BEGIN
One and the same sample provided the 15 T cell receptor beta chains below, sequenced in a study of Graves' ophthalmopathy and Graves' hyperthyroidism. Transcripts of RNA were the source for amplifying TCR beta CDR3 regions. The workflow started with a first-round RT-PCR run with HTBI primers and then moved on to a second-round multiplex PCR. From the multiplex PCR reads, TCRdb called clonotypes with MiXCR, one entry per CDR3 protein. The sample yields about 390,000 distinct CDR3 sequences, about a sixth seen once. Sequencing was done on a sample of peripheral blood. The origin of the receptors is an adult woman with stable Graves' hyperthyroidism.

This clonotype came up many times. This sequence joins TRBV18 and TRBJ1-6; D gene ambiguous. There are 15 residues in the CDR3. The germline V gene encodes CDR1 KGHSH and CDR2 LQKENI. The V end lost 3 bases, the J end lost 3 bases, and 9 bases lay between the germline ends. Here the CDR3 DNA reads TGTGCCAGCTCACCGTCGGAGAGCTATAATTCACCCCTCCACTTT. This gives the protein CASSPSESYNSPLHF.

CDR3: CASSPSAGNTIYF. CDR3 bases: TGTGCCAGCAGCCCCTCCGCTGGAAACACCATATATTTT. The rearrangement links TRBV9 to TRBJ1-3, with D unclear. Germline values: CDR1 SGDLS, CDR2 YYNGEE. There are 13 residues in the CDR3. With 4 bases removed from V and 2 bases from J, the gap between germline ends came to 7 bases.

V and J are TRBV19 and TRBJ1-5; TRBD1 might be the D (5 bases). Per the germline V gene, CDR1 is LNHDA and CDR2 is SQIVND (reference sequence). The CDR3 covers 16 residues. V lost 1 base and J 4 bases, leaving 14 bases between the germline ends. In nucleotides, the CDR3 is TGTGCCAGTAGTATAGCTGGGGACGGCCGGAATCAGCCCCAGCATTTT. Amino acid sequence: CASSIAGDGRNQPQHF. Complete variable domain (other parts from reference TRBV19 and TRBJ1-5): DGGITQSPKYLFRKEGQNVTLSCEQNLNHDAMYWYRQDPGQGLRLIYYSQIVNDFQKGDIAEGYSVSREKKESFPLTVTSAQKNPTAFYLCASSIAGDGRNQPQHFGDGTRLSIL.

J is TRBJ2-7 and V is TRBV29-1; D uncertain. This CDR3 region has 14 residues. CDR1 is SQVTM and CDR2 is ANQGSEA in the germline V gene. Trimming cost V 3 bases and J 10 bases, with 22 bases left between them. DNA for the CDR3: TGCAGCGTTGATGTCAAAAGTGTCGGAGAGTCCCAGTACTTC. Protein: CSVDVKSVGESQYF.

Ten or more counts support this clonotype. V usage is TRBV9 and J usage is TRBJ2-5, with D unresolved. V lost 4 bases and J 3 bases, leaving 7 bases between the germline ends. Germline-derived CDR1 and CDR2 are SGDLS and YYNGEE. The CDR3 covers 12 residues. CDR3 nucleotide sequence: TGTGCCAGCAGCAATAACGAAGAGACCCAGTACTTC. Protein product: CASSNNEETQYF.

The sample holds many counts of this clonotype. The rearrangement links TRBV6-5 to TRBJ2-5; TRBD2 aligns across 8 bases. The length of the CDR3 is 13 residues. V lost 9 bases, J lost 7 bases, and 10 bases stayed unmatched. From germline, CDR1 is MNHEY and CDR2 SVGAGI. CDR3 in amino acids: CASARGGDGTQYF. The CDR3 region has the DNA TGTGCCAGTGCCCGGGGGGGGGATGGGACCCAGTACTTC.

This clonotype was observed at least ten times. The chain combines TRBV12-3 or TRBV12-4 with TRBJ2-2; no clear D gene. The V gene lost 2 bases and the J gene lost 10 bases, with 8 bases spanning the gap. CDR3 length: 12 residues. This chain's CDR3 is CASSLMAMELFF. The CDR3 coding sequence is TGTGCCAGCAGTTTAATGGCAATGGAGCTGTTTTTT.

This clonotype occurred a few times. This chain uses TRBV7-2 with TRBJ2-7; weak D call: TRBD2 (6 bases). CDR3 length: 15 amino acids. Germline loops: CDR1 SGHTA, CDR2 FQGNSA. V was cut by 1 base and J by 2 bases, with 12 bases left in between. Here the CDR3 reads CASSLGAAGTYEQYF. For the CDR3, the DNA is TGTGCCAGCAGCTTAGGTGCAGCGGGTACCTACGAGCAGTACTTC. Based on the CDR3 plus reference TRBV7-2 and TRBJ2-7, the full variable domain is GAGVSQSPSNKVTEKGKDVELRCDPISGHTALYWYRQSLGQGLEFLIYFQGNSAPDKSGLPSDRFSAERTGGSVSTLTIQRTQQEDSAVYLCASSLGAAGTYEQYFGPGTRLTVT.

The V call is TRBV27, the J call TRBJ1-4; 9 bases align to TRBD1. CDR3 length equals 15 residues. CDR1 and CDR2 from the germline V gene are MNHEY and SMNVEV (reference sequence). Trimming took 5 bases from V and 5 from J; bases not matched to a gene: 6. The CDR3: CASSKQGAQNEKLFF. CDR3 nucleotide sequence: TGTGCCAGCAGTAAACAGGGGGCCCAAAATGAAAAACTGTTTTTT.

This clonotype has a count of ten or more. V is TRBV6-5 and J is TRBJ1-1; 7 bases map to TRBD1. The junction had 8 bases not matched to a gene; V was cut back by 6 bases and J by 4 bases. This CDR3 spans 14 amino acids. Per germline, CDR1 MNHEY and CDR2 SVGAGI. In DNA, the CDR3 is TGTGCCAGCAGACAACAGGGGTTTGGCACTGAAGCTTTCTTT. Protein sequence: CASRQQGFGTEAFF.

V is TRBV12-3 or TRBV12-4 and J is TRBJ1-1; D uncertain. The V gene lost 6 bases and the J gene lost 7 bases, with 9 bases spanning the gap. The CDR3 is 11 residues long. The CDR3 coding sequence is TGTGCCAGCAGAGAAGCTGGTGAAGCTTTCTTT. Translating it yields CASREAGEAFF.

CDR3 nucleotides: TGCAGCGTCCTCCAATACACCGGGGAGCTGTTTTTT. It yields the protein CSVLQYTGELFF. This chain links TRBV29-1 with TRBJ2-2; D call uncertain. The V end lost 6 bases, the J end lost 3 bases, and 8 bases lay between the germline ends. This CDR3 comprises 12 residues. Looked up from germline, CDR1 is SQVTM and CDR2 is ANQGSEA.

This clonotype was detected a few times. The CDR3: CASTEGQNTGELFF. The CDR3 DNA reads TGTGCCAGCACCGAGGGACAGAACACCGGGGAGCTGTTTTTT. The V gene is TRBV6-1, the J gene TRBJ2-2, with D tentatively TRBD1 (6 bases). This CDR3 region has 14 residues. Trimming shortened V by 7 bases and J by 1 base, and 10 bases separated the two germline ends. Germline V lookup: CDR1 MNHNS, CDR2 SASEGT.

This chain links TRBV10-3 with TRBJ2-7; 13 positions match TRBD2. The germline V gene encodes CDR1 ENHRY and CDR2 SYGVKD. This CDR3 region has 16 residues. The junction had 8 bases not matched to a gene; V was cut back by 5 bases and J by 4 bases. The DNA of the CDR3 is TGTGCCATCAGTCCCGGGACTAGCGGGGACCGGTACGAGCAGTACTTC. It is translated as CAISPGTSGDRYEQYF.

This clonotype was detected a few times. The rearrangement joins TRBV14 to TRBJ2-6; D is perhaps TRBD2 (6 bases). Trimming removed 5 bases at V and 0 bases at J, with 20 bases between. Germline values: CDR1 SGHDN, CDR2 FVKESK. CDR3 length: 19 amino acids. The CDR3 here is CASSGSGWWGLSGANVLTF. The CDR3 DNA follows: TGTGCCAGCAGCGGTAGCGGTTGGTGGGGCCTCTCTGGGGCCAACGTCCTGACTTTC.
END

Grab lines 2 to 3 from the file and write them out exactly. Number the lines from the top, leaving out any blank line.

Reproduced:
This clonotype came up many times. This sequence joins TRBV18 and TRBJ1-6; D gene ambiguous. There are 15 residues in the CDR3. The germline V gene encodes CDR1 KGHSH and CDR2 LQKENI. The V end lost 3 bases, the J end lost 3 bases, and 9 bases lay between the germline ends. Here the CDR3 DNA reads TGTGCCAGCTCACCGTCGGAGAGCTATAATTCACCCCTCCACTTT. This gives the protein CASSPSESYNSPLHF.

CDR3: CASSPSAGNTIYF. CDR3 bases: TGTGCCAGCAGCCCCTCCGCTGGAAACACCATATATTTT. The rearrangement links TRBV9 to TRBJ1-3, with D unclear. Germline values: CDR1 SGDLS, CDR2 YYNGEE. There are 13 residues in the CDR3. With 4 bases removed from V and 2 bases from J, the gap between germline ends came to 7 bases.